Just really quickly, because I’m sure we’re all a bit Oscar-ed out.
It is inevitable isn’t it? That moment when you’ve posted your umpteenth comment on Twitter about someone being sexist as opposed to funny and you get called a humourless feminist. “Oh good,” I thought to myself last night when the tweet zinged back at me through cyber space, “I guess I must be a humourless fun-sucker after all. Thanks random internet guy for filling me in”. But here’s the thing. I like Family Guy. I meant to get to the cinema to see Ted. I wanted to like Seth MacFarlane’s Oscar’s hosting effort. But he just made it too damn hard.
I don’t want to talk about why what Seth MacFarlane said was sexist. I think that’s been robustly covered here and here and here and a number of other places, including Buzzfeed’s excellent go to guide to the sexist bits. I want to talk about what makes me draw a distinction between this sexist humour and the humour he employs in other arenas, like with Family Guy.
The Academy Awards are an industry celebration. We’re all invited because famous people are famous, and we like to watch them being famous. But the bottom line is, these people are getting together with their peers and honouring the best (or the most popular, or the one with the best marketing campaign/narrative) but voting vagaries aside, these awards are about peers showing respect for each other. And they happen in the real world. The Oscars might be packed full of sugary-sweet confection, unattainable riches and gobsmacking beauty, but they are still about real people doing and saying real things.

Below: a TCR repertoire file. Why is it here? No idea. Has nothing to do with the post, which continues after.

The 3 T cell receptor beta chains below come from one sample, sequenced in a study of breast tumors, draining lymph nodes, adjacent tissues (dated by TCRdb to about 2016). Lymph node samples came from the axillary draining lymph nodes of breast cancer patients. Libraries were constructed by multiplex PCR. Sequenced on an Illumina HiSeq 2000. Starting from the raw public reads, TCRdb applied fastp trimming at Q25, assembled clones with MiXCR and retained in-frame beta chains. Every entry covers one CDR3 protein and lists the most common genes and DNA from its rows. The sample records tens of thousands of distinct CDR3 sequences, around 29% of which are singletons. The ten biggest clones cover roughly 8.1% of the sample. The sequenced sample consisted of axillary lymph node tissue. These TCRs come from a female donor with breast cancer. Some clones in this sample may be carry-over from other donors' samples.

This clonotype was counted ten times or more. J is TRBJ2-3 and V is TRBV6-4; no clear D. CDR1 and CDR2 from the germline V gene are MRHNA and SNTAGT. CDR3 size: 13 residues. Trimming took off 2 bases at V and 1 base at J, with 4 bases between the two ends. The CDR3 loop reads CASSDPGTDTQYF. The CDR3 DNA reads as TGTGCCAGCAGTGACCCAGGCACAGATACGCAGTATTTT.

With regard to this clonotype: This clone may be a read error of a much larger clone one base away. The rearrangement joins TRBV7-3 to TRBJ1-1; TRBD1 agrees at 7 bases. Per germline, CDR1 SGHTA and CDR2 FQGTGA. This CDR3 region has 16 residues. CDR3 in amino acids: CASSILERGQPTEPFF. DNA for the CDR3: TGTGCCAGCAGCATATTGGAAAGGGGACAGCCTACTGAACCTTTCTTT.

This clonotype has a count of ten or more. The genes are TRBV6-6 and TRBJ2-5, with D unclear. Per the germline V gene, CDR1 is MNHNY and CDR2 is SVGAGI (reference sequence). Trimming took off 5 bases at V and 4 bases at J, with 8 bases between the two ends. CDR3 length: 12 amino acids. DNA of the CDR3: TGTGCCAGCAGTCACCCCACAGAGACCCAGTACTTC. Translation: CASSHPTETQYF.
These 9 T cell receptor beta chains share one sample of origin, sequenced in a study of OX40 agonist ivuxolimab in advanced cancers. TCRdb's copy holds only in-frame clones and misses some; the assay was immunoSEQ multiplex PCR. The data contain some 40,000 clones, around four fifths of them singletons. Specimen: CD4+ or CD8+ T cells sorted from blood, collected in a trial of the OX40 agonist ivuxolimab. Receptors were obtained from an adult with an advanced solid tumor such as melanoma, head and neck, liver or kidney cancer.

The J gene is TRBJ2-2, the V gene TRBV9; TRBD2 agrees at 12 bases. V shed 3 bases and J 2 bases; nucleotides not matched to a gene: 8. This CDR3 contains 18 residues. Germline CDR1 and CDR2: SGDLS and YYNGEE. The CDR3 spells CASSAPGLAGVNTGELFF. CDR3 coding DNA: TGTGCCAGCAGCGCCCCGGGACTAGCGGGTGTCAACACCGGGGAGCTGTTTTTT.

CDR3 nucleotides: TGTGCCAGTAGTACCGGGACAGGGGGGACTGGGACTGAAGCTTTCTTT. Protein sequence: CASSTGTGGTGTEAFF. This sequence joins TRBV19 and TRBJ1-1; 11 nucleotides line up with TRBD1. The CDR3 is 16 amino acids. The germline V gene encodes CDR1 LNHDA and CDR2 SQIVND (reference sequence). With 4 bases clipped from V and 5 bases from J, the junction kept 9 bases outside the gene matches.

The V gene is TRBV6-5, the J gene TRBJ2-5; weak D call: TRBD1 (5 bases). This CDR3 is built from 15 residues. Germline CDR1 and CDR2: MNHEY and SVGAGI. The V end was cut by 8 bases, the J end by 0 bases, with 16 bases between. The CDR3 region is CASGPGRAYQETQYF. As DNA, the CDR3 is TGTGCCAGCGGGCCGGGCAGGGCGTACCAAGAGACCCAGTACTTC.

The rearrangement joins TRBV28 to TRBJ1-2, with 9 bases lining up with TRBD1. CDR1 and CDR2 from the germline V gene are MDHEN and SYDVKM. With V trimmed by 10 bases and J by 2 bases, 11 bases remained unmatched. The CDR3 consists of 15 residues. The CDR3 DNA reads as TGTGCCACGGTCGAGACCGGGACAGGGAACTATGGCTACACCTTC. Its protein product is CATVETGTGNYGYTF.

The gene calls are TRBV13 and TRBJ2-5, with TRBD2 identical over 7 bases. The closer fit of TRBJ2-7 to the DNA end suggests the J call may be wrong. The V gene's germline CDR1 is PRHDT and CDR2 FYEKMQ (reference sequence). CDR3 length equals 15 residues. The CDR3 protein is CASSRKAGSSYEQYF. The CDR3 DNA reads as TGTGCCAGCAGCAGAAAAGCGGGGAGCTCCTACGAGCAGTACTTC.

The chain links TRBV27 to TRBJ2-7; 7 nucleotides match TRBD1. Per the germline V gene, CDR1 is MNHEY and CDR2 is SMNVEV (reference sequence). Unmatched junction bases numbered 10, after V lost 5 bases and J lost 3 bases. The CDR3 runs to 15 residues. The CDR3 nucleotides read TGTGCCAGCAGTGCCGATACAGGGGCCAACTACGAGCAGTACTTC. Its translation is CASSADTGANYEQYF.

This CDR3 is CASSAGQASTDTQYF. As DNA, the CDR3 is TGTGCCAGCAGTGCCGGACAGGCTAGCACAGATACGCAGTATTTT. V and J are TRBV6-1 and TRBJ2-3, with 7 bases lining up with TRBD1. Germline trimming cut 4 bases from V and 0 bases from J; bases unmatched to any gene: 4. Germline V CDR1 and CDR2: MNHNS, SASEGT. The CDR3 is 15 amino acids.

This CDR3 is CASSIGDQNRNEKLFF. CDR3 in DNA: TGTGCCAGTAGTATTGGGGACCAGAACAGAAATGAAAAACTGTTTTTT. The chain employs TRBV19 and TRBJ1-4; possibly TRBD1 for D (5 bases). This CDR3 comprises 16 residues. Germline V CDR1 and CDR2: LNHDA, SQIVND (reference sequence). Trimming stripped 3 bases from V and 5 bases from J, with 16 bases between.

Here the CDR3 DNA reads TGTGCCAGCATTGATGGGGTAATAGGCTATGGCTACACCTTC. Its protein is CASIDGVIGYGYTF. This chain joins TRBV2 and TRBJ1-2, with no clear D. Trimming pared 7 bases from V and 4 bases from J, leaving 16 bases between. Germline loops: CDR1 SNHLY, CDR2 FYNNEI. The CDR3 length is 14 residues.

Seth MacFarlane isn’t a character. We’re not supposed to be laughing AT him. We’re supposed to be laughing with him. Which means when he implies Jennifer Aniston is a stripper, or makes a joke about domestic violence referring to an actual victim of domestic violence, he is talking about real people in real situations. He is asking us to laugh at them, not with them. Because being a victim of domestic violence isn’t funny. Having someone call you a stripper with all the implications that carries about women’s ownership of their own bodies isn’t funny. It’s also really not funny to joke about a man in his fifties dating a girl who’s yet to turn 10. But MacFarlane did it anyway, because he likes to be “edgy”.
Fuck edgy. It’s not edgy to be a misogynist. And I won’t laugh alongside you when you reduce women’s work into a song about getting to see their tits. And no, I don’t agree that making it meta by having it in a bit about how MacFarlane bombed as an Oscars host, forces my complaint about its sexism to become part of the larger joke. Sure, if you think women in Hollywood is a larger joke, then I guess this works. But otherwise it’s just a smokescreen for some pretty insulting crap.
Family Guy is full of such hideously flawed characters who are full of bile, stupidity and offensiveness that the un-reality of the narrative makes it possible to enjoy. We are laughing AT Peter Griffin, not with him. He’s never in on the joke. Neither are any of the others. They don’t get it when the joke’s on them, and so as an audience we are doing something that is essential to good offensive comedy. We’re not identifying with anyone who is making, or on the receiving end of the joke. We’re outside that world, and because it is a fiction, and because the characters are so horrendous, we’re able to laugh.
The Simpsons, full of flawed but relatable characters, never pushes the envelope as far, because the concept won’t work when people are invested in the characters.
The Oscars, full of real people, working in their real jobs, is not an imagined world. And so the jokes should reflect that. They should show respect for the hard work and talent of the women in the room, as well as the men. They shouldn’t rely on lazy racist tropes. They shouldn’t include riffs on domestic violence.
Seth MacFarlane wanted us to laugh with him, at the women of Hollywood. At least Ricky Gervais wanted us to laugh with him at everyone.